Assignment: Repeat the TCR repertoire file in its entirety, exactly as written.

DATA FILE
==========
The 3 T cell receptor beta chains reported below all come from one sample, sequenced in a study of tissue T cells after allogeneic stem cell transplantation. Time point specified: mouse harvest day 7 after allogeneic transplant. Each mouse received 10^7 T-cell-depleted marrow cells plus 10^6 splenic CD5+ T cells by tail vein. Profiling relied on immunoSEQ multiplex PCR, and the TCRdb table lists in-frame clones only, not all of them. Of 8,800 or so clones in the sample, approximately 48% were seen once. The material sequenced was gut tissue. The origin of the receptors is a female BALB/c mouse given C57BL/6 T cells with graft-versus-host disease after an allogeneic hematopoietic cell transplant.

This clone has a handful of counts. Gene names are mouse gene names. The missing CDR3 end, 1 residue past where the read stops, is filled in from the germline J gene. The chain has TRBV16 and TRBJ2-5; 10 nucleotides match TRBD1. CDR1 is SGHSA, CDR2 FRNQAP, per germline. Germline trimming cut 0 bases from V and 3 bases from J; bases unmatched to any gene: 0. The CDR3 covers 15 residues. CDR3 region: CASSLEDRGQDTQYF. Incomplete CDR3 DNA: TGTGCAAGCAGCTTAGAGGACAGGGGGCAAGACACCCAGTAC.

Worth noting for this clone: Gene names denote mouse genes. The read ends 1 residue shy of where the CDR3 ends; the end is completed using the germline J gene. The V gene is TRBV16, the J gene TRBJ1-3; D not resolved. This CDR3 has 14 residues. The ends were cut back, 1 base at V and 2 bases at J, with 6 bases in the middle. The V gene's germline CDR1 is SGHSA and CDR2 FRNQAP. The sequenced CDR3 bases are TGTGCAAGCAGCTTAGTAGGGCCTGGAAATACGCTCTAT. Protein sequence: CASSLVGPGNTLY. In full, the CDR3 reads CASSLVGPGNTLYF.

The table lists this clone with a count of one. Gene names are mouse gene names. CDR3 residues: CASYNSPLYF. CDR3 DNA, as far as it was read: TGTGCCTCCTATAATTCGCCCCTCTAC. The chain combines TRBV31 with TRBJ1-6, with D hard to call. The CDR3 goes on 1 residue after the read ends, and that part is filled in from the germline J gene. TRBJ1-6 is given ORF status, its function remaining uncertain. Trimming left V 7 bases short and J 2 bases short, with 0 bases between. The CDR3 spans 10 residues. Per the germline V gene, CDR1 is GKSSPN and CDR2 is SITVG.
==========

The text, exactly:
The 3 T cell receptor beta chains reported below all come from one sample, sequenced in a study of tissue T cells after allogeneic stem cell transplantation. Time point specified: mouse harvest day 7 after allogeneic transplant. Each mouse received 10^7 T-cell-depleted marrow cells plus 10^6 splenic CD5+ T cells by tail vein. Profiling relied on immunoSEQ multiplex PCR, and the TCRdb table lists in-frame clones only, not all of them. Of 8,800 or so clones in the sample, approximately 48% were seen once. The material sequenced was gut tissue. The origin of the receptors is a female BALB/c mouse given C57BL/6 T cells with graft-versus-host disease after an allogeneic hematopoietic cell transplant.

This clone has a handful of counts. Gene names are mouse gene names. The missing CDR3 end, 1 residue past where the read stops, is filled in from the germline J gene. The chain has TRBV16 and TRBJ2-5; 10 nucleotides match TRBD1. CDR1 is SGHSA, CDR2 FRNQAP, per germline. Germline trimming cut 0 bases from V and 3 bases from J; bases unmatched to any gene: 0. The CDR3 covers 15 residues. CDR3 region: CASSLEDRGQDTQYF. Incomplete CDR3 DNA: TGTGCAAGCAGCTTAGAGGACAGGGGGCAAGACACCCAGTAC.

Worth noting for this clone: Gene names denote mouse genes. The read ends 1 residue shy of where the CDR3 ends; the end is completed using the germline J gene. The V gene is TRBV16, the J gene TRBJ1-3; D not resolved. This CDR3 has 14 residues. The ends were cut back, 1 base at V and 2 bases at J, with 6 bases in the middle. The V gene's germline CDR1 is SGHSA and CDR2 FRNQAP. The sequenced CDR3 bases are TGTGCAAGCAGCTTAGTAGGGCCTGGAAATACGCTCTAT. Protein sequence: CASSLVGPGNTLY. In full, the CDR3 reads CASSLVGPGNTLYF.

The table lists this clone with a count of one. Gene names are mouse gene names. CDR3 residues: CASYNSPLYF. CDR3 DNA, as far as it was read: TGTGCCTCCTATAATTCGCCCCTCTAC. The chain combines TRBV31 with TRBJ1-6, with D hard to call. The CDR3 goes on 1 residue after the read ends, and that part is filled in from the germline J gene. TRBJ1-6 is given ORF status, its function remaining uncertain. Trimming left V 7 bases short and J 2 bases short, with 0 bases between. The CDR3 spans 10 residues. Per the germline V gene, CDR1 is GKSSPN and CDR2 is SITVG.